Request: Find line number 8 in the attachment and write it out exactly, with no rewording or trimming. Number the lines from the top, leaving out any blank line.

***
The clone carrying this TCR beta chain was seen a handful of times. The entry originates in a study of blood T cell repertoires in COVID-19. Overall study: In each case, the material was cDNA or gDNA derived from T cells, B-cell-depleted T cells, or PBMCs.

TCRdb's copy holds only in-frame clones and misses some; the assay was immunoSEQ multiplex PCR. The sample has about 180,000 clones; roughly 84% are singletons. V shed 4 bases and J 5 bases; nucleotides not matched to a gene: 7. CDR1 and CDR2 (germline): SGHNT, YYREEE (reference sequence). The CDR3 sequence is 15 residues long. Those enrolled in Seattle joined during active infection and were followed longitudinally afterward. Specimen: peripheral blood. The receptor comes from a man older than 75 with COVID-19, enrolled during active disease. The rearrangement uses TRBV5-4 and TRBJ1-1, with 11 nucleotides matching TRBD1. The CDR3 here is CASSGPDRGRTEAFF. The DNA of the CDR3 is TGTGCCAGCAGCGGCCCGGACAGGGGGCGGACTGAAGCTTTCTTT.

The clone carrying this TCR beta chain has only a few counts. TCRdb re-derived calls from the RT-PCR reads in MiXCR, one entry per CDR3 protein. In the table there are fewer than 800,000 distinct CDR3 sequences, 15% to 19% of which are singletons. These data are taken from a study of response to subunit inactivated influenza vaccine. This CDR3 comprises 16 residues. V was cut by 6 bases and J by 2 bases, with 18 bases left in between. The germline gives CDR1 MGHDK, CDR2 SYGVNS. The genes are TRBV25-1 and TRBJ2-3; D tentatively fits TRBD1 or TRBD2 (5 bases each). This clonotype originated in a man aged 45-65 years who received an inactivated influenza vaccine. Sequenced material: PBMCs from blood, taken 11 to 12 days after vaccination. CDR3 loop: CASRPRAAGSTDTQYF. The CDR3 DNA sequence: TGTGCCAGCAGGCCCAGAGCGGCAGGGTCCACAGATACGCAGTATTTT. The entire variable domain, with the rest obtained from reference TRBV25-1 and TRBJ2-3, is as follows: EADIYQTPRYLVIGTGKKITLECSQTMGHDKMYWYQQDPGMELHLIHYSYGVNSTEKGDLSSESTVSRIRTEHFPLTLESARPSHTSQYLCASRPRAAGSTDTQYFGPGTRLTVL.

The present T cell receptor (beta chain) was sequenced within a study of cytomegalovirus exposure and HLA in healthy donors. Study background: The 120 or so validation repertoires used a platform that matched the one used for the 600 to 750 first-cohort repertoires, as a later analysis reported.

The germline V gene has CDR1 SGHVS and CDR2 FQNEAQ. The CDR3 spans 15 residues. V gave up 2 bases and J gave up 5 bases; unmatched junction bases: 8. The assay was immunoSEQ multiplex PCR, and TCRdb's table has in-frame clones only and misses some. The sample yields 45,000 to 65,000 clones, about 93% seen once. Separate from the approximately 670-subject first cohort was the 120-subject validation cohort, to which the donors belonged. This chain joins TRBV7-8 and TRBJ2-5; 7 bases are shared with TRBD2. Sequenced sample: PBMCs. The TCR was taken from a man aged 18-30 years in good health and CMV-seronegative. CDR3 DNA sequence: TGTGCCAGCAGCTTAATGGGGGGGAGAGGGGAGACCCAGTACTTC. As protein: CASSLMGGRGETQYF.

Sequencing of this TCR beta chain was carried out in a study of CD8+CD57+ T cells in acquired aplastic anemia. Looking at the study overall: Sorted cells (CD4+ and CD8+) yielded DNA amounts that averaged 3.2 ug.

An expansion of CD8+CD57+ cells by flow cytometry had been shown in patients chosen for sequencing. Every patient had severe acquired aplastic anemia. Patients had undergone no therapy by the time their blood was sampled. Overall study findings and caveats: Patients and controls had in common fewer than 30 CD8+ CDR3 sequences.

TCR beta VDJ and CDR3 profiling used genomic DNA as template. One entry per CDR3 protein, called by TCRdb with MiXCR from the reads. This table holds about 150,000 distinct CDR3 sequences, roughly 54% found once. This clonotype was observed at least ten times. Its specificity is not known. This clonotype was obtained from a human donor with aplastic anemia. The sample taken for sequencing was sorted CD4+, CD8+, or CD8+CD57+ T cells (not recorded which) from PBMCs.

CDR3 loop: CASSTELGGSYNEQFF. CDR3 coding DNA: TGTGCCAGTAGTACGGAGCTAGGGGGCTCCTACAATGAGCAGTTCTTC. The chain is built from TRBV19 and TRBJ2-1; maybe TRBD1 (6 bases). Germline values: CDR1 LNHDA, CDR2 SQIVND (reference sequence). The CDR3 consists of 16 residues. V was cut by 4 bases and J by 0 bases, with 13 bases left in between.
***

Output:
TCR beta VDJ and CDR3 profiling used genomic DNA as template. One entry per CDR3 protein, called by TCRdb with MiXCR from the reads. This table holds about 150,000 distinct CDR3 sequences, roughly 54% found once. This clonotype was observed at least ten times. Its specificity is not known. This clonotype was obtained from a human donor with aplastic anemia. The sample taken for sequencing was sorted CD4+, CD8+, or CD8+CD57+ T cells (not recorded which) from PBMCs.